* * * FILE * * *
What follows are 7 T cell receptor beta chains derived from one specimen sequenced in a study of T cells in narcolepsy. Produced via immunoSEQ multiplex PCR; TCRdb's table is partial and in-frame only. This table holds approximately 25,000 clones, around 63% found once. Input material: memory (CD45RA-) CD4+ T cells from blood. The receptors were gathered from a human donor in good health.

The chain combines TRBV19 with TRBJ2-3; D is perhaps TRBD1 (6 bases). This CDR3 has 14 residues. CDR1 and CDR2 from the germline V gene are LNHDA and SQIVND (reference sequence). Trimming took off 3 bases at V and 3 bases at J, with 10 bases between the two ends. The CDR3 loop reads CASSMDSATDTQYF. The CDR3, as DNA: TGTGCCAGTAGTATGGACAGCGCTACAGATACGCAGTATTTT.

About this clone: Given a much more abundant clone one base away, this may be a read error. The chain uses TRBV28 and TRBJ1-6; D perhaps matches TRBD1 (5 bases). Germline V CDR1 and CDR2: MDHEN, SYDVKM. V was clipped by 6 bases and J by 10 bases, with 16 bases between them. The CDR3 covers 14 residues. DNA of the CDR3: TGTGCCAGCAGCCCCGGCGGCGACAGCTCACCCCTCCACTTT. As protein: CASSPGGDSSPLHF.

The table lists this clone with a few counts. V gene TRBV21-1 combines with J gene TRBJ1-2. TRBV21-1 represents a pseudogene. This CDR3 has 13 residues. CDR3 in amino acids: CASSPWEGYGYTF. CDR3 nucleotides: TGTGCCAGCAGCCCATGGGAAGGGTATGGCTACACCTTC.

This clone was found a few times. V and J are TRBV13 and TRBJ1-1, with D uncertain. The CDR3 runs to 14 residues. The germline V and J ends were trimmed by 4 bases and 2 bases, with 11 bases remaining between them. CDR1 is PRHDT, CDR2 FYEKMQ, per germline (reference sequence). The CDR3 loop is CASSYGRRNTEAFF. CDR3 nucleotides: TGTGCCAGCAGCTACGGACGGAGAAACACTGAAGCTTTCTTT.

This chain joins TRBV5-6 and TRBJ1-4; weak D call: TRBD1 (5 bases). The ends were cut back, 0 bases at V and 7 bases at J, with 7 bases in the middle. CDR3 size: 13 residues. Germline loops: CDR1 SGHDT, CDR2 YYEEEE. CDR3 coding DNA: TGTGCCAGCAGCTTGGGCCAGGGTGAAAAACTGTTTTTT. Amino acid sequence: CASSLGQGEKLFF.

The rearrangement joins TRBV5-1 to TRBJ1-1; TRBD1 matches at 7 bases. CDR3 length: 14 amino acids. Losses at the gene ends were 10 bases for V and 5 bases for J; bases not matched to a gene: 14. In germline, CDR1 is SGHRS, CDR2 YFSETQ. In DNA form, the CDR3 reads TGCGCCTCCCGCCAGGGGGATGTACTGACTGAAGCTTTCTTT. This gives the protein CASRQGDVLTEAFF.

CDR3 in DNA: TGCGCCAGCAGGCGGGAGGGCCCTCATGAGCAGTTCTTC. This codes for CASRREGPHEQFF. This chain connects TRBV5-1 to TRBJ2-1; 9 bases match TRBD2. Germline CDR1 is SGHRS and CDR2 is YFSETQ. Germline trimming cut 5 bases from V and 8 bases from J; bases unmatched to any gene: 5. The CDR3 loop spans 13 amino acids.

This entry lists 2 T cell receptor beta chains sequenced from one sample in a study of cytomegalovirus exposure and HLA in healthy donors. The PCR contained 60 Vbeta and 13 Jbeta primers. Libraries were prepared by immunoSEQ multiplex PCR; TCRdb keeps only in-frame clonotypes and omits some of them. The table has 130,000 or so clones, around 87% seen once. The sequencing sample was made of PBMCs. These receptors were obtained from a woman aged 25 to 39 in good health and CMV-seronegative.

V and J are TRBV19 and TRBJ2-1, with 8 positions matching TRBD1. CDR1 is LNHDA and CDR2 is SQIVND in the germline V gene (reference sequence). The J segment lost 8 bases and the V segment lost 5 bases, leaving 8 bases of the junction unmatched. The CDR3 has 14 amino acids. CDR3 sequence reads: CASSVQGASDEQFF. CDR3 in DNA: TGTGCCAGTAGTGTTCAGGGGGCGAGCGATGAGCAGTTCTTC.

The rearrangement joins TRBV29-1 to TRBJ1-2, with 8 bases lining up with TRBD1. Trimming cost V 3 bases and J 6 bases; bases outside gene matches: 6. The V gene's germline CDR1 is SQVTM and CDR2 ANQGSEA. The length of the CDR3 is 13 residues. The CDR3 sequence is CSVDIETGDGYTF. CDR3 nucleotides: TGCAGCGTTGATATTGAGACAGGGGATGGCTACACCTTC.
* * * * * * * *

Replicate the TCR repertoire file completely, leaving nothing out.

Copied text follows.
What follows are 7 T cell receptor beta chains derived from one specimen sequenced in a study of T cells in narcolepsy. Produced via immunoSEQ multiplex PCR; TCRdb's table is partial and in-frame only. This table holds approximately 25,000 clones, around 63% found once. Input material: memory (CD45RA-) CD4+ T cells from blood. The receptors were gathered from a human donor in good health.

The chain combines TRBV19 with TRBJ2-3; D is perhaps TRBD1 (6 bases). This CDR3 has 14 residues. CDR1 and CDR2 from the germline V gene are LNHDA and SQIVND (reference sequence). Trimming took off 3 bases at V and 3 bases at J, with 10 bases between the two ends. The CDR3 loop reads CASSMDSATDTQYF. The CDR3, as DNA: TGTGCCAGTAGTATGGACAGCGCTACAGATACGCAGTATTTT.

About this clone: Given a much more abundant clone one base away, this may be a read error. The chain uses TRBV28 and TRBJ1-6; D perhaps matches TRBD1 (5 bases). Germline V CDR1 and CDR2: MDHEN, SYDVKM. V was clipped by 6 bases and J by 10 bases, with 16 bases between them. The CDR3 covers 14 residues. DNA of the CDR3: TGTGCCAGCAGCCCCGGCGGCGACAGCTCACCCCTCCACTTT. As protein: CASSPGGDSSPLHF.

The table lists this clone with a few counts. V gene TRBV21-1 combines with J gene TRBJ1-2. TRBV21-1 represents a pseudogene. This CDR3 has 13 residues. CDR3 in amino acids: CASSPWEGYGYTF. CDR3 nucleotides: TGTGCCAGCAGCCCATGGGAAGGGTATGGCTACACCTTC.

This clone was found a few times. V and J are TRBV13 and TRBJ1-1, with D uncertain. The CDR3 runs to 14 residues. The germline V and J ends were trimmed by 4 bases and 2 bases, with 11 bases remaining between them. CDR1 is PRHDT, CDR2 FYEKMQ, per germline (reference sequence). The CDR3 loop is CASSYGRRNTEAFF. CDR3 nucleotides: TGTGCCAGCAGCTACGGACGGAGAAACACTGAAGCTTTCTTT.

This chain joins TRBV5-6 and TRBJ1-4; weak D call: TRBD1 (5 bases). The ends were cut back, 0 bases at V and 7 bases at J, with 7 bases in the middle. CDR3 size: 13 residues. Germline loops: CDR1 SGHDT, CDR2 YYEEEE. CDR3 coding DNA: TGTGCCAGCAGCTTGGGCCAGGGTGAAAAACTGTTTTTT. Amino acid sequence: CASSLGQGEKLFF.

The rearrangement joins TRBV5-1 to TRBJ1-1; TRBD1 matches at 7 bases. CDR3 length: 14 amino acids. Losses at the gene ends were 10 bases for V and 5 bases for J; bases not matched to a gene: 14. In germline, CDR1 is SGHRS, CDR2 YFSETQ. In DNA form, the CDR3 reads TGCGCCTCCCGCCAGGGGGATGTACTGACTGAAGCTTTCTTT. This gives the protein CASRQGDVLTEAFF.

CDR3 in DNA: TGCGCCAGCAGGCGGGAGGGCCCTCATGAGCAGTTCTTC. This codes for CASRREGPHEQFF. This chain connects TRBV5-1 to TRBJ2-1; 9 bases match TRBD2. Germline CDR1 is SGHRS and CDR2 is YFSETQ. Germline trimming cut 5 bases from V and 8 bases from J; bases unmatched to any gene: 5. The CDR3 loop spans 13 amino acids.

This entry lists 2 T cell receptor beta chains sequenced from one sample in a study of cytomegalovirus exposure and HLA in healthy donors. The PCR contained 60 Vbeta and 13 Jbeta primers. Libraries were prepared by immunoSEQ multiplex PCR; TCRdb keeps only in-frame clonotypes and omits some of them. The table has 130,000 or so clones, around 87% seen once. The sequencing sample was made of PBMCs. These receptors were obtained from a woman aged 25 to 39 in good health and CMV-seronegative.

V and J are TRBV19 and TRBJ2-1, with 8 positions matching TRBD1. CDR1 is LNHDA and CDR2 is SQIVND in the germline V gene (reference sequence). The J segment lost 8 bases and the V segment lost 5 bases, leaving 8 bases of the junction unmatched. The CDR3 has 14 amino acids. CDR3 sequence reads: CASSVQGASDEQFF. CDR3 in DNA: TGTGCCAGTAGTGTTCAGGGGGCGAGCGATGAGCAGTTCTTC.

The rearrangement joins TRBV29-1 to TRBJ1-2, with 8 bases lining up with TRBD1. Trimming cost V 3 bases and J 6 bases; bases outside gene matches: 6. The V gene's germline CDR1 is SQVTM and CDR2 ANQGSEA. The length of the CDR3 is 13 residues. The CDR3 sequence is CSVDIETGDGYTF. CDR3 nucleotides: TGCAGCGTTGATATTGAGACAGGGGATGGCTACACCTTC.